[25] Phone conversation, PNG Studies Department, Divine Word University, 18 February 2005.
[26] Phone conversation, Registrar of High Court, Solomon Islands, 18 February 2005.
[27] Email, Natascha Spark [taschspark@hotmail.com], 18 February 2005; Phone conversation, Nadja Alexander, Director of ADR and Practice, Australian Centre for Peace and Conflict Studies, University of Queensland, 18 February 2005.
[28] “...After each course, participants are asked to assess the usefulness or not of the training. Without exception every group has found the information, exercises and course insights most useful to their lives. After only a few days of training of one group of policemen, for instance, a delegation of their wives demanded (that's the word used, demanded) that they too be given the same course. When asked why they wanted to undergo the same training, one of them said “We want to know what changed our husbands so much!) When I heard that I knew we were on to something worth while.” John Roughan, email, 11 May 2005.
[29] Email, Ted Hill <hill_t@vanuatu.usp.ac.fj>, USP Law School, Vanuatu, 18 February 2005
[30] Email, Ted Hill <hill_t@vanuatu.usp.ac.fj>, USP Law School, Vanuatu, 18 February 2005.
[31] Email, Ted Hill <hill_t@vanuatu.usp.ac.fj>, USP Law School, Vanuatu, 18 February 2005
[32] Phone conversation, Department of Justice Secretariat, Palikir, Pohnpei, 16 February.
[33] Phone conversation, Chief Justice, Palikir, Pohnpei, 18 February 2005.
[34] Email, Villiame Bokini Naliva <vbnaliva@yahoo.co.uk>, LLM student, New Zealand, 17 February 2005.
[35] Email, Ted Hill <hill_t@vanuatu.usp.ac.fj>, USP Law School, Vanuatu, 18 February 2005.
[36] Phone conversation, Fiji Employer’s Federation, 17 February 2005.
[37] Fiji Human Rights Commission, Complaints Section Procedure Policy.
[38] Fiji Human Rights Commission, Complaints Section Procedure Policy.
[39] Email, Shaireen Begum [Shaireen.Begum@creditcorp.com.fj], Participant, Suva, 17 February 2005.
[40] Email, Maiava Visekota Peteru <maiava@consultuspasefika.com>, Lawyer, Private Practice, Samoa, 24 February 2005.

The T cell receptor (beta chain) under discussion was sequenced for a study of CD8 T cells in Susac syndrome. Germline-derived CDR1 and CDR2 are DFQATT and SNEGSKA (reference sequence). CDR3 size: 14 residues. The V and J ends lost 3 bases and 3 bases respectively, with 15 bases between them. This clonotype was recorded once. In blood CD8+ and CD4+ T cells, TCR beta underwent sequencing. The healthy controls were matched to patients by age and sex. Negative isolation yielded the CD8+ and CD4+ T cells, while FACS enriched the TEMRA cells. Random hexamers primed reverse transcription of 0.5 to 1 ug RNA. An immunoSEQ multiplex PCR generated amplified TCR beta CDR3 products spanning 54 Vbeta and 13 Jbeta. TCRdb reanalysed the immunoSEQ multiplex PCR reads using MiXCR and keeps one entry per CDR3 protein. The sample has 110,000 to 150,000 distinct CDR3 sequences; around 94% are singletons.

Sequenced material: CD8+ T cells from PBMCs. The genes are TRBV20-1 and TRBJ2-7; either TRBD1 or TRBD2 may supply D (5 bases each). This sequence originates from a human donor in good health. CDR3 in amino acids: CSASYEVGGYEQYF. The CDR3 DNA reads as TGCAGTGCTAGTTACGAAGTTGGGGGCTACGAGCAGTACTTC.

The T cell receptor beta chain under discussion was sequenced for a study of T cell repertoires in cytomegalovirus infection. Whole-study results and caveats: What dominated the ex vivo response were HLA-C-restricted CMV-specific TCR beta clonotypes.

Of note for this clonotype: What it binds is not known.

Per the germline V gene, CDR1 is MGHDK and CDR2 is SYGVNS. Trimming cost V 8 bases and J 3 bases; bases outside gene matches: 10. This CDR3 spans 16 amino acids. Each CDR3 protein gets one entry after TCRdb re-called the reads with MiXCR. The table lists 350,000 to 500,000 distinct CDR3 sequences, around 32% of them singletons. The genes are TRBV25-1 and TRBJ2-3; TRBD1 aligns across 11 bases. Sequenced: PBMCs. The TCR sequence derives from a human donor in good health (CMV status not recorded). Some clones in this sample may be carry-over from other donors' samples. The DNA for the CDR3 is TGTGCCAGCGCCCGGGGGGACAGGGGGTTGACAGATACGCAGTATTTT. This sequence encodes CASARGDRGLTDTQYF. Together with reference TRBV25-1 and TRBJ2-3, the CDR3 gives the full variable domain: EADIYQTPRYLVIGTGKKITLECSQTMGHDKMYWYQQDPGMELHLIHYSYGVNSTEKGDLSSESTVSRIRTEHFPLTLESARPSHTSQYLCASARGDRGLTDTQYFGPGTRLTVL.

[41] Phone conversation, Ombudsman, Solomon Islands, 16 February 2005.
[42] Phone conversation, President of Vanuatu Law Society, Ozols and Associates, Port Vila, Vanuatu, 18 February 2005.
[43] Email, Anita Jowitt [jowitt_a@vanuatu.usp.ac.fj], Lecturer, USP Law School, Vanuatu, 18 February 2005.
[44] Phone conversation, Carl Ingram, Chief Justice, Marshall Islands, 16 February 2005; MIRC Title 30 Civil Remedies and Special Proceedings, chap. 3. “Arbitration”.
[45] Email, Ted Hill <hill_t@vanuatu.usp.ac.fj>, USP Law School, Vanuatu, 18 February 2005.
[46] Email, Ted Hill <hill_t@vanuatu.usp.ac.fj>, USP Law School, Vanuatu, 18 February 2005.
[47] Phone conversation, Commissioner of Labour, Department of Labour, Vanuatu, 17 February 2005.
[48] Email, Finin, Gerard [FininJ@EastWestCenter.org], Deputy Director, Pacific Islands Development Program (PIDP) East-West Center, 18 February 2005.
[49] Meeting, Ministry for National Reconciliation and Unity, Suva, 17 February 2005.
[50] Email, Mereia Carling [mcarling@unicef.org], UNICEF, Suva, 16 February 2005.
[51] Saraga Case Study.
[52] Phone conversation, Department of Justice and Legal Affairs, Honiara, Solomon Islands, 16 February 2005.
[53] Phone conversation, UNDP Office, Suva, 16 February 2005.
[54] Email, Mereia Carling [mcarling@unicef.org], UNICEF, Suva, 16 February 2005.
[55] Phone conversation, Oja Bu’ono, Crow Law Department, Tonga, 17 February 2005.